By now, however, what I was writing & where I was publishing had diverged dramatically from what I was reading. Most people whose work was compelling to me by 1967 – Charles Olson, Robert Duncan, Robert Creeley, Phil Whalen, Jack Spicer, Louis Zukofsky – were not showing up at all in publications like TriQuarterly (tho Duncan would published a chapter of the H.D. Book in the very same issue where I had work). In Arts in Society in 1969 – again the work had been accepted years in advance – I had poetry on a page opposite one C.H. Hejinian. I didn’t know that people called her Lyn, or even that she was a she. It would take us nearly another seven years to meet. But I was at a stage where I felt that there were three very disjunct world of poetry: the one of the work I was most interested in reading, the one in which I was publishing, and a third one composed of the younger poets I knew around San Francisco & Berkeley.

By now I was studying at SF State & making great use of its library. The poetry buyer right before I arrived had been Robin Blaser, tho he’d already moved north to Canada, but the collection that he left behind was superb. While I mostly focused on the books in the collection – I read every volume in the American poetry section, A to Z – I did read every copy of Origin, which was in the rare books collection, & began writing to Corman. Origin’s magical period, when it had been a direct extension of the Black Mountain poets, had long since passed, but the aura of its imprint lingered on & Corman’s own vision has itself had a significant impact on American poetry.

I was also writing to Clayton Eshleman fairly regularly as well, sending him work that might be for Caterpillar & getting back detailed if brusque critiques. His tone could be daunting but it was apparent that he had always seriously read the poems & thought about what he was going to say before writing – I was amazed at how rare that seemed to be (still am, in fact) – and tho I seldom fully agreed with him, at least not in simple terms, defining myself against his criticism was extraordinarily useful. I had a parallel, if less intimidating, correspondence going on at the same time with Robert Kelly, one of Caterpillar’s associate editors.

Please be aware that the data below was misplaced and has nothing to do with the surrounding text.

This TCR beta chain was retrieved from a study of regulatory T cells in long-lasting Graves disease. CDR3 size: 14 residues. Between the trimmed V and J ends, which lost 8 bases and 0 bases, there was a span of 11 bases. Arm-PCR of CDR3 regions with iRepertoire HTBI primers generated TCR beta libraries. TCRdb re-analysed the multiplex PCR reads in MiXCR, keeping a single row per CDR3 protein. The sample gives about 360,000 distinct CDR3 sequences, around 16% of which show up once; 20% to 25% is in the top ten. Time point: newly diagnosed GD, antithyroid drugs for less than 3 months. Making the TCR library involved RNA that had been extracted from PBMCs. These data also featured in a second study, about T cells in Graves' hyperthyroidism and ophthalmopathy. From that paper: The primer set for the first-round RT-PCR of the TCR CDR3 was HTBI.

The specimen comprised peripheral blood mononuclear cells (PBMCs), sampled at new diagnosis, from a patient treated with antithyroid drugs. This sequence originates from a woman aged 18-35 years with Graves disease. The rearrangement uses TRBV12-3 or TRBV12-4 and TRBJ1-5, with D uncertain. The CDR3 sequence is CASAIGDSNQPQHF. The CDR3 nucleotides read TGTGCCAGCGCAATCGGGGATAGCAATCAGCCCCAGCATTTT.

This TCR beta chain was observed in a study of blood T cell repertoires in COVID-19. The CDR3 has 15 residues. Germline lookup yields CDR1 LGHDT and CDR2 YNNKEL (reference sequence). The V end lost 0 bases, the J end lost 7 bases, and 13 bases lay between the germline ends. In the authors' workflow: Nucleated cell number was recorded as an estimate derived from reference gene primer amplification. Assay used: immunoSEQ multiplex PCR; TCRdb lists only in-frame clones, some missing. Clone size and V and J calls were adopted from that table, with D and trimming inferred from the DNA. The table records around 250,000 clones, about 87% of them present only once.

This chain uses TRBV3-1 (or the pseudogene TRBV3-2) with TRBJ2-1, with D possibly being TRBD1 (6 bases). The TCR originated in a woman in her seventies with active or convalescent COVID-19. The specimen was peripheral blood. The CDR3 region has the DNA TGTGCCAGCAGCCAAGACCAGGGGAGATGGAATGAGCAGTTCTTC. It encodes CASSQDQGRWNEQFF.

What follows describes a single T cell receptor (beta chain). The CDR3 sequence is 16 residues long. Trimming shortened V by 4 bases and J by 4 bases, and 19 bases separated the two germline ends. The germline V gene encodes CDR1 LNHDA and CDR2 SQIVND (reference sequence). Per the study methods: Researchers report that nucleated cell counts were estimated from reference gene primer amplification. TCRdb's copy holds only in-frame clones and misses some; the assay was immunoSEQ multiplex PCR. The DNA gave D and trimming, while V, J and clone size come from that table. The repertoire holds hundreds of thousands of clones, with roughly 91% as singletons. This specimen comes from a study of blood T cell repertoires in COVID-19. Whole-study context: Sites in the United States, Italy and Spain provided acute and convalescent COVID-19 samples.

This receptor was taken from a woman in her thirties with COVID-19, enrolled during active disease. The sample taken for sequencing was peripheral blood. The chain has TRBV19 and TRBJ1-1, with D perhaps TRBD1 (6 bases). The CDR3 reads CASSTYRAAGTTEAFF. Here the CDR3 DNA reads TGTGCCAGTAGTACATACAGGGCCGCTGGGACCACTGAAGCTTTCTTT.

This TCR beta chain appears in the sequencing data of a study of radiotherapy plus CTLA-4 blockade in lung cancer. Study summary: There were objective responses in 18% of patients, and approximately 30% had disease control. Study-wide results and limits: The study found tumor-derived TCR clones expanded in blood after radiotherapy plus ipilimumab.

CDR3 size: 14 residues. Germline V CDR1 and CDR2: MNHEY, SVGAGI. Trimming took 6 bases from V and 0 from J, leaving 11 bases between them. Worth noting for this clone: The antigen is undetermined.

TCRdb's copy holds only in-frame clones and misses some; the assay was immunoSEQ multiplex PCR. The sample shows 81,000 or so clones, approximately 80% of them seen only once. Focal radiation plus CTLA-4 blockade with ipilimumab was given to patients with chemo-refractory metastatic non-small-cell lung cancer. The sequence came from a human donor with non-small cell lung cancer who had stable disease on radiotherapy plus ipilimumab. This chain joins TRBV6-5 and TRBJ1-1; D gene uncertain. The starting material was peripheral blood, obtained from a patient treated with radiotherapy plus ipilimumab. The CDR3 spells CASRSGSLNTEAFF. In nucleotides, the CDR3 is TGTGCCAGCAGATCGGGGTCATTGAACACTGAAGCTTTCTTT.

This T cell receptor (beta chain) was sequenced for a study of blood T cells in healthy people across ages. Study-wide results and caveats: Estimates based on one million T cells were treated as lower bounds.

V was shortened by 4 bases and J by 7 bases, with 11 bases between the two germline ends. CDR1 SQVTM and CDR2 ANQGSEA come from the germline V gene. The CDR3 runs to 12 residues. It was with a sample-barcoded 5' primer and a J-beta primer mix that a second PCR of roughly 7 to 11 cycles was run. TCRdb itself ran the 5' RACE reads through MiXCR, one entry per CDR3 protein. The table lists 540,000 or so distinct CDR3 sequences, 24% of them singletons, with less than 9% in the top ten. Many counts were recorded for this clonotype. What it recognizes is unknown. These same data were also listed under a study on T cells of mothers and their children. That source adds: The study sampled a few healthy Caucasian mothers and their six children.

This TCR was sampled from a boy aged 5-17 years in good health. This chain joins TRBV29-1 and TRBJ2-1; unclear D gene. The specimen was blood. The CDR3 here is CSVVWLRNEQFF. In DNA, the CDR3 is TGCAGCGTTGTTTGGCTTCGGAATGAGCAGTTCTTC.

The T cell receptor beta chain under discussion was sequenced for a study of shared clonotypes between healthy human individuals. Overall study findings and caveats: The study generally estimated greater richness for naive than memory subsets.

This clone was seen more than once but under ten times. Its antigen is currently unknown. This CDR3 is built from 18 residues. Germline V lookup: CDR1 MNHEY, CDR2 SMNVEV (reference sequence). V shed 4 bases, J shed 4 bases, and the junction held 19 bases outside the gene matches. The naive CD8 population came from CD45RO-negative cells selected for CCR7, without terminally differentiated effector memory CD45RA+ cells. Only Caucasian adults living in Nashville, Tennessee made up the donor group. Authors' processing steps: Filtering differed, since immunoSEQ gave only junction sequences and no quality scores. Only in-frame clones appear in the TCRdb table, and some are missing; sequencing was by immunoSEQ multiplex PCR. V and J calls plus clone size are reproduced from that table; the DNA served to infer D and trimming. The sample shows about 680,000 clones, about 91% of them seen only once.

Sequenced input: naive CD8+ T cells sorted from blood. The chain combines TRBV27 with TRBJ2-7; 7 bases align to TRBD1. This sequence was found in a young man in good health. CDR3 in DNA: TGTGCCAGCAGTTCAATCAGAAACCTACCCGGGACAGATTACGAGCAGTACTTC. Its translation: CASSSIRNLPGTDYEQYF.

In retrospect, it’s interesting that none of the most ambitious work of mine from that period ever did get published, tho you can find it in the archives at UC San Diego. Both Poetry and Caterpillar ended up taking work that I thought of as being finger exercises. What that probably means in practice is that I was able to focus adequately in those short spaces to adequately get through the poem, brief as it was. But by the time Henry Rago had accepted my piece for Poetry, my interest in publishing further in academic (or what I would now call School of Quietude) journals had dissipated almost entirely. It was not just the bland & ultimately lazy work I felt I saw all around me in such publications so much as it was a growing recognition that I would never find the readers I was seeking in those pages. So far as I can tell, Ray DiPalma is the sole individual who ever read my piece in the Southern Review. Though the poem was written in 1966 or ’67 & had been accepted almost immediately, it didn’t reach print for another five years. When it came out, Ray sent me a note that asked simply “Do you have a secret life?”